Chris Hero is no longer a member of the WWE system, but his time in NXT showed him the vast differences between the company and the independent wrestling style that he was renowned for.
In a recent appearance on the ROHStrong Podcast, Hero looked back on his time in NXT and claimed that while WWE has made some progress, it still looks down on “indie guys” and tries to mold them into the company’s formula.
“I’ve had tons of that, even in my recent stint in NXT, where they think there are certain ways that things should always be done,” said Hero. “And it is absolutely, you know, now, not as much, but it is still a knock on you to be an ‘indie guy.’ They see ‘indie’ as kind of a bad word, and I don’t know how many of them actually have a grasp of what the independent scene has done over the years.
“I think they just the way it is, and they know that their boss likes things this way, and we need to make sure that the new guys coming in do it this way. Because if they don’t, they’re gonna get chewed out. So it’s very much a reprogram, retrain, reteach, break bad habits kind of thing when these things don’t matter when you are a star, right?
Hero then described certain habits he noticed WWE frowned upon, such as pandering to the crowd too much or turning your back on your opponent. He explained that in the WWE system, you have to teach yourself to focus on what works.
“There are just these certain habits that we get because we’re in there, figuring this stuff out,” said Hero. “And it’s a, ‘Wash, rinse, repeat, let’s do it this way, get the response.. Okay, that worked this time, I’ll keep that in my brain so that next time when I need that response, I’ll try to do the same thing, or I’ll change it up to try and get an even better reaction.’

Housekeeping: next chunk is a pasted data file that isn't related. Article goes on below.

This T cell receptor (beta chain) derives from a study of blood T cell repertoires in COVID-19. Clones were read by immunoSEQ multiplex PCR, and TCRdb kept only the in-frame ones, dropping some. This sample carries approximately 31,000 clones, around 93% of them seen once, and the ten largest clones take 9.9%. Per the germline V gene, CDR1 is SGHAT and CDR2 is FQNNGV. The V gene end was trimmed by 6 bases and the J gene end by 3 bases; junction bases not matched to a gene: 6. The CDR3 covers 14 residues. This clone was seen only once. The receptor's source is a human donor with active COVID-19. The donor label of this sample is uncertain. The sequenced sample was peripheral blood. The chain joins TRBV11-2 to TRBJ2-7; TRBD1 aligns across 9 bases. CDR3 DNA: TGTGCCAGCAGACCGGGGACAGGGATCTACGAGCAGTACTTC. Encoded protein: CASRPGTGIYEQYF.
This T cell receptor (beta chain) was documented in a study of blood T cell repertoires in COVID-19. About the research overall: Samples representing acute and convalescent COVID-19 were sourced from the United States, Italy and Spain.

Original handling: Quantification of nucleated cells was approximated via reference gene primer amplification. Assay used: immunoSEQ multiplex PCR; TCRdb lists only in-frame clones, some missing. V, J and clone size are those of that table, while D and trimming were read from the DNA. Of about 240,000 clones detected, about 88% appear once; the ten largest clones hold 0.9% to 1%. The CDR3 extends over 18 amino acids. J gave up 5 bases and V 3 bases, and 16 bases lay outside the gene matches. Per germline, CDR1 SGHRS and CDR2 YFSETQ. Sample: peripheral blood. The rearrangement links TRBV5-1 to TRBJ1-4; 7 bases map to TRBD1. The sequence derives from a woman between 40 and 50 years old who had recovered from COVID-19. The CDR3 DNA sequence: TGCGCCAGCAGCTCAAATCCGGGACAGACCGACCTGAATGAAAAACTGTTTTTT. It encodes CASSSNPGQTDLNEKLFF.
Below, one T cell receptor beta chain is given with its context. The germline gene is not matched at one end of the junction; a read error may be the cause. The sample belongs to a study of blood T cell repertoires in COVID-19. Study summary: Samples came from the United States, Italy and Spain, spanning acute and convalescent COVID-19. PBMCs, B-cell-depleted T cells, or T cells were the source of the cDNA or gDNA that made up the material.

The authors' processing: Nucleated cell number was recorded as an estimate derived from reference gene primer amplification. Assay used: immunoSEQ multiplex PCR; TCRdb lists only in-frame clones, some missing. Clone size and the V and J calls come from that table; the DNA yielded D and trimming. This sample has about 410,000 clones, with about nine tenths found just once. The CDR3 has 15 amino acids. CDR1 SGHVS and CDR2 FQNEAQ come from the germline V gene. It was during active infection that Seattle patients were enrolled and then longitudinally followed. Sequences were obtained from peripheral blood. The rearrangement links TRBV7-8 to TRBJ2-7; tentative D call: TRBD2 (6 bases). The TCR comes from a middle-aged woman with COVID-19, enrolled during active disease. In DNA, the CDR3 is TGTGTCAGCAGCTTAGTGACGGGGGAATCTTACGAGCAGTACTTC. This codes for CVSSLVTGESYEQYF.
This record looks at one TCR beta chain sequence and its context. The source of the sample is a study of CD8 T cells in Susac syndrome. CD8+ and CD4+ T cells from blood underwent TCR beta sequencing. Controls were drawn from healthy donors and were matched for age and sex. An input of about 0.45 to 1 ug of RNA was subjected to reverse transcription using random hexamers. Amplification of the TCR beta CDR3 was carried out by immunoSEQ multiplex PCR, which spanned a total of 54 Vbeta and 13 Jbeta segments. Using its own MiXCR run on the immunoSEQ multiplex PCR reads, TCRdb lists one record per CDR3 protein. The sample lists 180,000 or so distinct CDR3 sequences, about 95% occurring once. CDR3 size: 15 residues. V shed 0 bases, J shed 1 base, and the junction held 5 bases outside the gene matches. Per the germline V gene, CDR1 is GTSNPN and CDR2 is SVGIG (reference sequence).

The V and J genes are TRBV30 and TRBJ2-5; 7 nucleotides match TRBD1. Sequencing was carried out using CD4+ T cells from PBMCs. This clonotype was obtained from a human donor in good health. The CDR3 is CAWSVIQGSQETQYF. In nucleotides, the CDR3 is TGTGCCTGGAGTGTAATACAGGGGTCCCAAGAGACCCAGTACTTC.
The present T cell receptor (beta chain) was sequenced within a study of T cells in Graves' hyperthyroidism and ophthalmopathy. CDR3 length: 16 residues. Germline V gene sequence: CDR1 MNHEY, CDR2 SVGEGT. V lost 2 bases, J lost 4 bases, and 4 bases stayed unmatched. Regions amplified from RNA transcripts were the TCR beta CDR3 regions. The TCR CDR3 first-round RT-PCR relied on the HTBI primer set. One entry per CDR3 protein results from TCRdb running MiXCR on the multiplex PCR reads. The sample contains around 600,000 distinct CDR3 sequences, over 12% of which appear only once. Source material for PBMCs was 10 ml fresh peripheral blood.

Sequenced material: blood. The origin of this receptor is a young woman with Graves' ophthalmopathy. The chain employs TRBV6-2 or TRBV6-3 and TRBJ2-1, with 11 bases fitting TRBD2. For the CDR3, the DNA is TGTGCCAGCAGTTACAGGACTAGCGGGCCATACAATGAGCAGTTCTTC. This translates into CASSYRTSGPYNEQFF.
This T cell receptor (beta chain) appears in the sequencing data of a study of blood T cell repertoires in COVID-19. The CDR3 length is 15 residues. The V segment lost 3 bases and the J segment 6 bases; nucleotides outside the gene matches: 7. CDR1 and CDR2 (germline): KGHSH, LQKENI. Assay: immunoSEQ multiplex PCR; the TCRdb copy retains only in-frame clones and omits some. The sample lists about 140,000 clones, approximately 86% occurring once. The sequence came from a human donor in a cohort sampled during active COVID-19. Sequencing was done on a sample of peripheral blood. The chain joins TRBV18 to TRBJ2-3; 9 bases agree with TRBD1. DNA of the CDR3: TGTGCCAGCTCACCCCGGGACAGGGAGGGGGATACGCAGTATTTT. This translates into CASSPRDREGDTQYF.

“But when you’re in that system, what you have to remember is, you’re no longer wrestling for yourself.”
Hero also argued that in WWE, wrestlers cease to exist in favor of “superstars” who tell stories with wrestling moves sprinkled in. He stated that this pattern is set until WWE trusts someone enough to give them some space.
“You’re not even really a wrestler,” said Hero. “You will have opportunities to wrestle, but you are a superstar that is telling the stories that they want you to tell and occasionally doing wrestling moves. That’s kind of how it breaks down, and it can be very frustrating for people that have pro wrestling tied to the identity of who they are and who they want to be. Because unless you because a huge star, you will not have the time on television to wrestle wrestle.
“You’ll be in there for four minutes here, 10 minutes here, maybe 15 minutes on a pay-per-view, but it will be micromanaged. And until you gain a certain amount of equity, you have to do things their way. And if you don’t do things their way, you will not get to an opportunity to where you can build that equity up.”